Hollywood is holding its breath for the unveiling Thursday of this year's Oscar nominations, with top Golden Globes winners "12 Years A Slave" and "American Hustle" leading a crowded field of contenders. Journalists and industry watchers will gather for the 5:30 am (1330 GMT) announcement at the headquarters of the Academy of Motion Picture Arts and Sciences, which organizes the Oscars ceremony. But awards predictions website Gold Derby forecast that "12 Years A Slave" -- which took home the Globe for best dramatic film -- would lead with 13 nominations. The nominations for the Oscars, Tinseltown's most coveted honors, come just days after Sunday's Golden Globes, where AIDS activist movie ""Dallas Buyers Club" won two awards, and both "Gravity" and Martin Scorsese's high-finance epic "The Wolf of Wall Street" took one.
By John O'Callaghan SINGAPORE (Reuters) - "Star Wars" creator Lucasfilm formally expanded its creative universe on Thursday by launching its visual effects and animation hub in Singapore that works on Hollywood blockbusters and bolsters marketing efforts in fast-growing Asia. "May the Force be with you," Lee Hsien Loong, the prime minister of the Southeast Asian city-state, said in a speech at the glass-enclosed and horseshoe-shaped "Sandcrawler" building. Lucasfilm Ltd, bought by Walt Disney Co in 2012 for more than $4 billion, opened a small studio in 2005 in another part of Singapore but has built up the size and skills of the team into a staff of 400 at the new headquarters. "This is a very robust operation that is comparable to exactly what we're doing in San Francisco or Vancouver," Kathleen Kennedy, the president of Lucasfilm and a producer of more than 60 films, told reporters before the launch.
By Piya Sinha-Roy LOS ANGELES (Reuters) - Since the early days of film, music has gone hand in hand with movies, but a new crop of filmmakers is using music to explore existential themes of humanity that will be showcased at the annual Sundance Film Festival. The film, directed by Damien Chazelle, stars rising star Miles Teller as a drummer who enters music school and comes face to face with a teacher who challenges him to pursue perfection, pushing him to the limit.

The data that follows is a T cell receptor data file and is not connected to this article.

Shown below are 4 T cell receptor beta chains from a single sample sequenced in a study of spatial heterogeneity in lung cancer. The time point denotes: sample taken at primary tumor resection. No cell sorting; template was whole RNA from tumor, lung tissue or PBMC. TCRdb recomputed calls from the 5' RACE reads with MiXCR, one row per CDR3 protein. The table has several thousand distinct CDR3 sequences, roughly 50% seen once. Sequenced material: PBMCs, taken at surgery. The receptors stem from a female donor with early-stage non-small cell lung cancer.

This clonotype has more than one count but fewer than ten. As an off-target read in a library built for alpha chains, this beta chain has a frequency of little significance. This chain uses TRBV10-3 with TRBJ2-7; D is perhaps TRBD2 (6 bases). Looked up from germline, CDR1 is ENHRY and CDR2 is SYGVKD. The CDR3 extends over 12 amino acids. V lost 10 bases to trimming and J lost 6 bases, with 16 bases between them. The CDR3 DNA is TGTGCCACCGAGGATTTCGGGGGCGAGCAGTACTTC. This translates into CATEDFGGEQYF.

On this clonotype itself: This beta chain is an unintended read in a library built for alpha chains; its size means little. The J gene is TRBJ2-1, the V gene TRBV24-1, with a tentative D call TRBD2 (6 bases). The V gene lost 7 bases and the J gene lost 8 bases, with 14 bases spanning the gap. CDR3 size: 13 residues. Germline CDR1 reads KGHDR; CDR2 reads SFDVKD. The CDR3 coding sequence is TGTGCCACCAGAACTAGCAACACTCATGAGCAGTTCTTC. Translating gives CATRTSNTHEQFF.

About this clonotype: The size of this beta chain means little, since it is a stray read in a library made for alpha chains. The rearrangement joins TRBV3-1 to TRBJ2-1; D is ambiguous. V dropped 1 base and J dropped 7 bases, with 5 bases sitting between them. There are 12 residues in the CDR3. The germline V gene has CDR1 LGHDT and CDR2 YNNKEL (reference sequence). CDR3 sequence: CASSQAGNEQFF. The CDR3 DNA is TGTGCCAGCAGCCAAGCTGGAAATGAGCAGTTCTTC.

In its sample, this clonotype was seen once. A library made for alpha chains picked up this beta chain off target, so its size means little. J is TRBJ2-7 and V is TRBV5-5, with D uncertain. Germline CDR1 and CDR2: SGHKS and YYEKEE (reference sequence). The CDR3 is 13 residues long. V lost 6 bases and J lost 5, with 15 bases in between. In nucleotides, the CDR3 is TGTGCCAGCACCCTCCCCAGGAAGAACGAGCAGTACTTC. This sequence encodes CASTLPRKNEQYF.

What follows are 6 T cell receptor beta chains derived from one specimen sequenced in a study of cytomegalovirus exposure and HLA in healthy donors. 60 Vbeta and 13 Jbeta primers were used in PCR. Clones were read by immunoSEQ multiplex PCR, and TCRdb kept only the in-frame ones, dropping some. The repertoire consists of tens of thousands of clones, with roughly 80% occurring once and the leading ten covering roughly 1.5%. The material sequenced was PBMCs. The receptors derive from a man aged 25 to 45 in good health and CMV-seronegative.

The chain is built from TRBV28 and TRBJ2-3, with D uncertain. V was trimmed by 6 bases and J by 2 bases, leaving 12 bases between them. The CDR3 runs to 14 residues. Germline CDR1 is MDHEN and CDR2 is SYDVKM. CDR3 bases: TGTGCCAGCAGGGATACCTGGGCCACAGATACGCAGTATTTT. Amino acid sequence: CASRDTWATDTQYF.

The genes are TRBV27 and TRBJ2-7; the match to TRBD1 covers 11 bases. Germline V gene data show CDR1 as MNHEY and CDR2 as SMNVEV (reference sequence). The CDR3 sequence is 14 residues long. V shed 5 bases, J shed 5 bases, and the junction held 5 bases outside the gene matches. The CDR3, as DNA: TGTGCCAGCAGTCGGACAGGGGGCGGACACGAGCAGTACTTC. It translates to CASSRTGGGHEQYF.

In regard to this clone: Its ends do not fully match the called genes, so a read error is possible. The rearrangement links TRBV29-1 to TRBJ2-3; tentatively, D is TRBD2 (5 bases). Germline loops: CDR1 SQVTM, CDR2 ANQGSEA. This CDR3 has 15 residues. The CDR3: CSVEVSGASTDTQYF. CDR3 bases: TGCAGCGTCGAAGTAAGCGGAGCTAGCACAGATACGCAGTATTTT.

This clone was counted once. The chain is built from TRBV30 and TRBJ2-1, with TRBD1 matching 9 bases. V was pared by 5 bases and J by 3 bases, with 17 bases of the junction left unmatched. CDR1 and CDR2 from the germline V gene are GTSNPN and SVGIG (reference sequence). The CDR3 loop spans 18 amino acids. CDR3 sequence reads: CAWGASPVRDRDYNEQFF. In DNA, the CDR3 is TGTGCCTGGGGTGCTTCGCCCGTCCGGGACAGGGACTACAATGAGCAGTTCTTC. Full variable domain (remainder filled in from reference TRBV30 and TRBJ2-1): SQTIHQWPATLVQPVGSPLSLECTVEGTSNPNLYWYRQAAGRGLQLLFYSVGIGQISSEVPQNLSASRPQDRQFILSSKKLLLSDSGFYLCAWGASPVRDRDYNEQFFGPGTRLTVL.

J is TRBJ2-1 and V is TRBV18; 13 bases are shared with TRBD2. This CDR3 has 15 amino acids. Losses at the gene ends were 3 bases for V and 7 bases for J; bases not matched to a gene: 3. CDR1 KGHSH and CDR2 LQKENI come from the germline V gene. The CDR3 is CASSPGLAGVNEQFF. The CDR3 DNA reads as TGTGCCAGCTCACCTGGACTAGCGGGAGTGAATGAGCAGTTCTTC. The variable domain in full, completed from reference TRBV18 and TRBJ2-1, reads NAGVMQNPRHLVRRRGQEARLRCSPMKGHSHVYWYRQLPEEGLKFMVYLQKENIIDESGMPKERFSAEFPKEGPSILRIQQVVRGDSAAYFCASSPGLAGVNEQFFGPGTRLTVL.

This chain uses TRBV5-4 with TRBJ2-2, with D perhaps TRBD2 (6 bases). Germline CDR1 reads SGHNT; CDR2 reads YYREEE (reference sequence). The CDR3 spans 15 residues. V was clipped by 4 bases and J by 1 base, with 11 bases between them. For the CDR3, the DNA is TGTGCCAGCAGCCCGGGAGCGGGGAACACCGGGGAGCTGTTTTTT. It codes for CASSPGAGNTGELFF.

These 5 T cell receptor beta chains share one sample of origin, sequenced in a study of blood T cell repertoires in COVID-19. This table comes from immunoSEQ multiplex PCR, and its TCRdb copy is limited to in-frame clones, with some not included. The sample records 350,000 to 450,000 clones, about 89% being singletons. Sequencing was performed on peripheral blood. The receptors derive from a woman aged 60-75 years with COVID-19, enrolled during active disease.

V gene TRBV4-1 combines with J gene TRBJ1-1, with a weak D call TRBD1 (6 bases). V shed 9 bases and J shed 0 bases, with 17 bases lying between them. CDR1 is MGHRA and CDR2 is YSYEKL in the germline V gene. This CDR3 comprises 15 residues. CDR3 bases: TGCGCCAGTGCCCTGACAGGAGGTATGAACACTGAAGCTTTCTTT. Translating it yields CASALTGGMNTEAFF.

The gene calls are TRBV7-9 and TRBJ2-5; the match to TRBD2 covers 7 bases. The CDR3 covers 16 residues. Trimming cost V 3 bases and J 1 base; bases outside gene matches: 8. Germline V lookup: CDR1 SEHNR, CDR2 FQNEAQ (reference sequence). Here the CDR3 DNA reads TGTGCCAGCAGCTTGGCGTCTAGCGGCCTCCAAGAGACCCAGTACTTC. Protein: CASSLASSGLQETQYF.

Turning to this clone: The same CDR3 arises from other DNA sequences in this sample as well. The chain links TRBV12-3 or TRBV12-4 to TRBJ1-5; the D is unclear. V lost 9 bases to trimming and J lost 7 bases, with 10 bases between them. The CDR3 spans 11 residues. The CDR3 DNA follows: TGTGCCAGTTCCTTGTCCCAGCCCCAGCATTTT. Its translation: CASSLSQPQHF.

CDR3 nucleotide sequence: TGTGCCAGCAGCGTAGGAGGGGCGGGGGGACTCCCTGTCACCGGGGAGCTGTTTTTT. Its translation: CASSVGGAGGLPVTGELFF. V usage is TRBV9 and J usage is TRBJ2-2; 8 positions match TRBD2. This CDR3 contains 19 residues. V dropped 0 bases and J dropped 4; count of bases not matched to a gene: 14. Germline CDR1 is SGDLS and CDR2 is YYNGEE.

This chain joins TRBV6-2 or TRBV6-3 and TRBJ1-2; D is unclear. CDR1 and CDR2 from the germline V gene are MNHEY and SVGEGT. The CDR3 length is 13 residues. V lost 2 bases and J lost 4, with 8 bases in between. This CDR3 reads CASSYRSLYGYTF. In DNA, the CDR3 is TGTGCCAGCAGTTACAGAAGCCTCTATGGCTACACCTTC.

(Reuters) - Director Steven Spielberg on Wednesday dethroned media mogul Oprah Winfrey as the most influential celebrity in the United States, according to an annual study by Forbes magazine that was dominated by film directors. Spielberg's influence was boosted by his most recent film, "Lincoln," which earned 12 Oscar nominations last year including best picture and best direction, and grossed $275 million at the global box office. "A celebrity's 'Influential' score represents how that person is perceived as influencing the public, their peers, or both," Gerry Philpott, president of E-Poll Market Research, which conducted the study for Forbes, told the magazine. Film director and "Star Wars" creator George Lucas placed third despite working little in the public eye in recent years.